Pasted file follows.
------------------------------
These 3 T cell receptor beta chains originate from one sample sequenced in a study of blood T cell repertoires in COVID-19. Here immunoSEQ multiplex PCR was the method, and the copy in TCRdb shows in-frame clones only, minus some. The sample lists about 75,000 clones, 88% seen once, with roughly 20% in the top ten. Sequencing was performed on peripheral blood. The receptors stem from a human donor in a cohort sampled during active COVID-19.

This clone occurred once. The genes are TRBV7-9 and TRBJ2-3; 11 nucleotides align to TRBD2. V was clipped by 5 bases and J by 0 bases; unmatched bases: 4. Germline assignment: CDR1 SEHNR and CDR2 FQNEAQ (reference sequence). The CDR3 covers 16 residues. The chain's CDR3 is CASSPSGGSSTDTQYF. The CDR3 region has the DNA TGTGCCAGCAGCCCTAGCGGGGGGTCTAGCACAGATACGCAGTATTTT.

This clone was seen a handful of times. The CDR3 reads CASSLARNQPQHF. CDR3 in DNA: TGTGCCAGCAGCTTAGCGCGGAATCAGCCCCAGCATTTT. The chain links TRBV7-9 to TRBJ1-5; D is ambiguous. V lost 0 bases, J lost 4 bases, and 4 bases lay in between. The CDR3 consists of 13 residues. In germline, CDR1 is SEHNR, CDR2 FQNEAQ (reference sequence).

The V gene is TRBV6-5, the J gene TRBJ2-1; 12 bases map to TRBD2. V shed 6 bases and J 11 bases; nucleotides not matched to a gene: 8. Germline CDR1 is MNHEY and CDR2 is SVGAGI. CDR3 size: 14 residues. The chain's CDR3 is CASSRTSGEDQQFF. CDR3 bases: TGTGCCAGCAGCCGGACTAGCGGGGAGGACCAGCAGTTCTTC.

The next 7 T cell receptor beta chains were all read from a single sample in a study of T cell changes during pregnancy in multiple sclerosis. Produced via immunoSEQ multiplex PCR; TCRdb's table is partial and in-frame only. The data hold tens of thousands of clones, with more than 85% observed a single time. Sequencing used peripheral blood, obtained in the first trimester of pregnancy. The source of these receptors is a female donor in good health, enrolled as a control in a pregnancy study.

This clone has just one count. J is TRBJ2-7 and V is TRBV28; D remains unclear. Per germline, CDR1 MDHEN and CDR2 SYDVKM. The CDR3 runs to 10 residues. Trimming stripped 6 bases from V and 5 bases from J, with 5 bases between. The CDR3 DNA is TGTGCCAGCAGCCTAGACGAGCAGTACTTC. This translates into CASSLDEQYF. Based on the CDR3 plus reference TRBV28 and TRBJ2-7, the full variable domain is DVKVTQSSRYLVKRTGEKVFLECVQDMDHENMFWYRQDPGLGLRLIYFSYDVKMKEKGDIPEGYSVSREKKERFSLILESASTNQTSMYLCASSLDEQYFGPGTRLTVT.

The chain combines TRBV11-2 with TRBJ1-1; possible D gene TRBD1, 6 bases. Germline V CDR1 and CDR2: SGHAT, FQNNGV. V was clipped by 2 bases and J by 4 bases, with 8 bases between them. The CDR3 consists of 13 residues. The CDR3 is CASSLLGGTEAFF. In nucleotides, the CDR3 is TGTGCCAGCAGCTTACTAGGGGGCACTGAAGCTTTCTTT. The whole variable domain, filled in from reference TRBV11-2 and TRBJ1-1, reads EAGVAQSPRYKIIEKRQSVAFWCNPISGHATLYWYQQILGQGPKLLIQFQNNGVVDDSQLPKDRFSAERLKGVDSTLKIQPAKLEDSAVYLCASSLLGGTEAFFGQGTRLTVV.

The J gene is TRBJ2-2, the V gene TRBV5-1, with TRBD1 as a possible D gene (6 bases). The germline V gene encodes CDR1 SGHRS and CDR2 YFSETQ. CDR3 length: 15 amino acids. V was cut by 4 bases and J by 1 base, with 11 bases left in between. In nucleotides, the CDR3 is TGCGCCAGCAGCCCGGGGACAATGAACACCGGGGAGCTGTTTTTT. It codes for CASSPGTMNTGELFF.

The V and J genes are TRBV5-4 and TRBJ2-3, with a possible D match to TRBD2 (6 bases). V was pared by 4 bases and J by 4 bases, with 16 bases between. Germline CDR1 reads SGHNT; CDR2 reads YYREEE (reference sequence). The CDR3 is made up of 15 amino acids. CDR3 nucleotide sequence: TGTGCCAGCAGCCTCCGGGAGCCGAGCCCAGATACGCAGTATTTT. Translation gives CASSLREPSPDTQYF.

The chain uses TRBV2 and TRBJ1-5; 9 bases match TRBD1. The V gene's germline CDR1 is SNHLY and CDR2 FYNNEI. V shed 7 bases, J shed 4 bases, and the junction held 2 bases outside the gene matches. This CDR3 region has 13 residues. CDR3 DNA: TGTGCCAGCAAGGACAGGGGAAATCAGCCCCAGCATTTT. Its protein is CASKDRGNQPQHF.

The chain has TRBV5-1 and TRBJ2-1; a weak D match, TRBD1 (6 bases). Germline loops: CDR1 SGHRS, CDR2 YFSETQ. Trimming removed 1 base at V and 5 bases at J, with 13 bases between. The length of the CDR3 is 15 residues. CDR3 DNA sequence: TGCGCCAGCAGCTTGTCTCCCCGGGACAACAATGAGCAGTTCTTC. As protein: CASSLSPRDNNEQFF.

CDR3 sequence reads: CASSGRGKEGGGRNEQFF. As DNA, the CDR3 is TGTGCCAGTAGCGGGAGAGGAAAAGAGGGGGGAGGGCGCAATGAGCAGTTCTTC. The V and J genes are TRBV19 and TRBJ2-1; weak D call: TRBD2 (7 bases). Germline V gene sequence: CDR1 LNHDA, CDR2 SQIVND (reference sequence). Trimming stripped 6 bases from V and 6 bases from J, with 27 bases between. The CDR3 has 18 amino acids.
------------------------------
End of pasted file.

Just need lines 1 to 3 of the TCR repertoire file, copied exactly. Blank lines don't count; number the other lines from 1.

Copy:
These 3 T cell receptor beta chains originate from one sample sequenced in a study of blood T cell repertoires in COVID-19. Here immunoSEQ multiplex PCR was the method, and the copy in TCRdb shows in-frame clones only, minus some. The sample lists about 75,000 clones, 88% seen once, with roughly 20% in the top ten. Sequencing was performed on peripheral blood. The receptors stem from a human donor in a cohort sampled during active COVID-19.

This clone occurred once. The genes are TRBV7-9 and TRBJ2-3; 11 nucleotides align to TRBD2. V was clipped by 5 bases and J by 0 bases; unmatched bases: 4. Germline assignment: CDR1 SEHNR and CDR2 FQNEAQ (reference sequence). The CDR3 covers 16 residues. The chain's CDR3 is CASSPSGGSSTDTQYF. The CDR3 region has the DNA TGTGCCAGCAGCCCTAGCGGGGGGTCTAGCACAGATACGCAGTATTTT.

This clone was seen a handful of times. The CDR3 reads CASSLARNQPQHF. CDR3 in DNA: TGTGCCAGCAGCTTAGCGCGGAATCAGCCCCAGCATTTT. The chain links TRBV7-9 to TRBJ1-5; D is ambiguous. V lost 0 bases, J lost 4 bases, and 4 bases lay in between. The CDR3 consists of 13 residues. In germline, CDR1 is SEHNR, CDR2 FQNEAQ (reference sequence).